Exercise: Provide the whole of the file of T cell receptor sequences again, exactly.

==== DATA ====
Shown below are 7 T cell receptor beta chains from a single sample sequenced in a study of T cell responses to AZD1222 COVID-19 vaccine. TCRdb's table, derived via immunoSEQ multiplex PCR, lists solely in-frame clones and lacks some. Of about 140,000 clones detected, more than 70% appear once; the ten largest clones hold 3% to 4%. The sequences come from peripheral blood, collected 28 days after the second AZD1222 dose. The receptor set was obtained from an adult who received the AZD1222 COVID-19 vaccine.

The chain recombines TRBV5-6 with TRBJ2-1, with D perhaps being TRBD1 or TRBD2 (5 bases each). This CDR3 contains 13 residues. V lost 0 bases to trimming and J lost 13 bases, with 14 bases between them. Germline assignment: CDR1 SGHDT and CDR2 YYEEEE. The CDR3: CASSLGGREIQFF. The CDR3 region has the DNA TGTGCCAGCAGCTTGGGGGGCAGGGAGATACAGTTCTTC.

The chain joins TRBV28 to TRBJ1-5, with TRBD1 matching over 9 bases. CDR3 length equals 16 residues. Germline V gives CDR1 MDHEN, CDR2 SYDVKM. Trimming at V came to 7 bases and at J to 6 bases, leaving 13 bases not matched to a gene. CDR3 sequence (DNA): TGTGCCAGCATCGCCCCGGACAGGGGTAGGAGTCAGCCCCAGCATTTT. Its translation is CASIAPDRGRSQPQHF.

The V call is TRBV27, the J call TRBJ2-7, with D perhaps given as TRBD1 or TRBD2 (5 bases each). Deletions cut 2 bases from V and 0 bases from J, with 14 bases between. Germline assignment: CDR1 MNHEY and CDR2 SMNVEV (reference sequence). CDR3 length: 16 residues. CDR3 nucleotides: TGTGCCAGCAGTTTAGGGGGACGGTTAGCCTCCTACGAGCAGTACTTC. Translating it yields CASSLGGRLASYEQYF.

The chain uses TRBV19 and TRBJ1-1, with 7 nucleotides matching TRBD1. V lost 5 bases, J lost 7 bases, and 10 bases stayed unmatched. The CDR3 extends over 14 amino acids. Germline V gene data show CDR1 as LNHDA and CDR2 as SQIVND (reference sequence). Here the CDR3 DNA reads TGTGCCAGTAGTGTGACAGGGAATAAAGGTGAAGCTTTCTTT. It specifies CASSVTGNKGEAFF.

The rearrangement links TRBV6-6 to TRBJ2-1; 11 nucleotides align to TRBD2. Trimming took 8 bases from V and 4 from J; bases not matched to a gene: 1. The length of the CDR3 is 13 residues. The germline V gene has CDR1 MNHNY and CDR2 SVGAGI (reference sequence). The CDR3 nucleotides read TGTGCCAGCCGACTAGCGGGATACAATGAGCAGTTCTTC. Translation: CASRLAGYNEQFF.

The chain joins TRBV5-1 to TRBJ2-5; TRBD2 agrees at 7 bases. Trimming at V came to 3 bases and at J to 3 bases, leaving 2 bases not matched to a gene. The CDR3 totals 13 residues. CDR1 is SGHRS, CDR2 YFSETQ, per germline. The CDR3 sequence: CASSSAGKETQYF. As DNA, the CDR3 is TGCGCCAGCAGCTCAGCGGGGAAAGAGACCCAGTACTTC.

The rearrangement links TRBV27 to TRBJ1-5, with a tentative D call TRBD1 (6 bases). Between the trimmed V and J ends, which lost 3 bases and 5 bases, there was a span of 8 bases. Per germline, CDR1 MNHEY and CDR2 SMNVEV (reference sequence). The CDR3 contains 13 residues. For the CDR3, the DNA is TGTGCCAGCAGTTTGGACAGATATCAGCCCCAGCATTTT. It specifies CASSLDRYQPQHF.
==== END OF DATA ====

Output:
Shown below are 7 T cell receptor beta chains from a single sample sequenced in a study of T cell responses to AZD1222 COVID-19 vaccine. TCRdb's table, derived via immunoSEQ multiplex PCR, lists solely in-frame clones and lacks some. Of about 140,000 clones detected, more than 70% appear once; the ten largest clones hold 3% to 4%. The sequences come from peripheral blood, collected 28 days after the second AZD1222 dose. The receptor set was obtained from an adult who received the AZD1222 COVID-19 vaccine.

The chain recombines TRBV5-6 with TRBJ2-1, with D perhaps being TRBD1 or TRBD2 (5 bases each). This CDR3 contains 13 residues. V lost 0 bases to trimming and J lost 13 bases, with 14 bases between them. Germline assignment: CDR1 SGHDT and CDR2 YYEEEE. The CDR3: CASSLGGREIQFF. The CDR3 region has the DNA TGTGCCAGCAGCTTGGGGGGCAGGGAGATACAGTTCTTC.

The chain joins TRBV28 to TRBJ1-5, with TRBD1 matching over 9 bases. CDR3 length equals 16 residues. Germline V gives CDR1 MDHEN, CDR2 SYDVKM. Trimming at V came to 7 bases and at J to 6 bases, leaving 13 bases not matched to a gene. CDR3 sequence (DNA): TGTGCCAGCATCGCCCCGGACAGGGGTAGGAGTCAGCCCCAGCATTTT. Its translation is CASIAPDRGRSQPQHF.

The V call is TRBV27, the J call TRBJ2-7, with D perhaps given as TRBD1 or TRBD2 (5 bases each). Deletions cut 2 bases from V and 0 bases from J, with 14 bases between. Germline assignment: CDR1 MNHEY and CDR2 SMNVEV (reference sequence). CDR3 length: 16 residues. CDR3 nucleotides: TGTGCCAGCAGTTTAGGGGGACGGTTAGCCTCCTACGAGCAGTACTTC. Translating it yields CASSLGGRLASYEQYF.

The chain uses TRBV19 and TRBJ1-1, with 7 nucleotides matching TRBD1. V lost 5 bases, J lost 7 bases, and 10 bases stayed unmatched. The CDR3 extends over 14 amino acids. Germline V gene data show CDR1 as LNHDA and CDR2 as SQIVND (reference sequence). Here the CDR3 DNA reads TGTGCCAGTAGTGTGACAGGGAATAAAGGTGAAGCTTTCTTT. It specifies CASSVTGNKGEAFF.

The rearrangement links TRBV6-6 to TRBJ2-1; 11 nucleotides align to TRBD2. Trimming took 8 bases from V and 4 from J; bases not matched to a gene: 1. The length of the CDR3 is 13 residues. The germline V gene has CDR1 MNHNY and CDR2 SVGAGI (reference sequence). The CDR3 nucleotides read TGTGCCAGCCGACTAGCGGGATACAATGAGCAGTTCTTC. Translation: CASRLAGYNEQFF.

The chain joins TRBV5-1 to TRBJ2-5; TRBD2 agrees at 7 bases. Trimming at V came to 3 bases and at J to 3 bases, leaving 2 bases not matched to a gene. The CDR3 totals 13 residues. CDR1 is SGHRS, CDR2 YFSETQ, per germline. The CDR3 sequence: CASSSAGKETQYF. As DNA, the CDR3 is TGCGCCAGCAGCTCAGCGGGGAAAGAGACCCAGTACTTC.

The rearrangement links TRBV27 to TRBJ1-5, with a tentative D call TRBD1 (6 bases). Between the trimmed V and J ends, which lost 3 bases and 5 bases, there was a span of 8 bases. Per germline, CDR1 MNHEY and CDR2 SMNVEV (reference sequence). The CDR3 contains 13 residues. For the CDR3, the DNA is TGTGCCAGCAGTTTGGACAGATATCAGCCCCAGCATTTT. It specifies CASSLDRYQPQHF.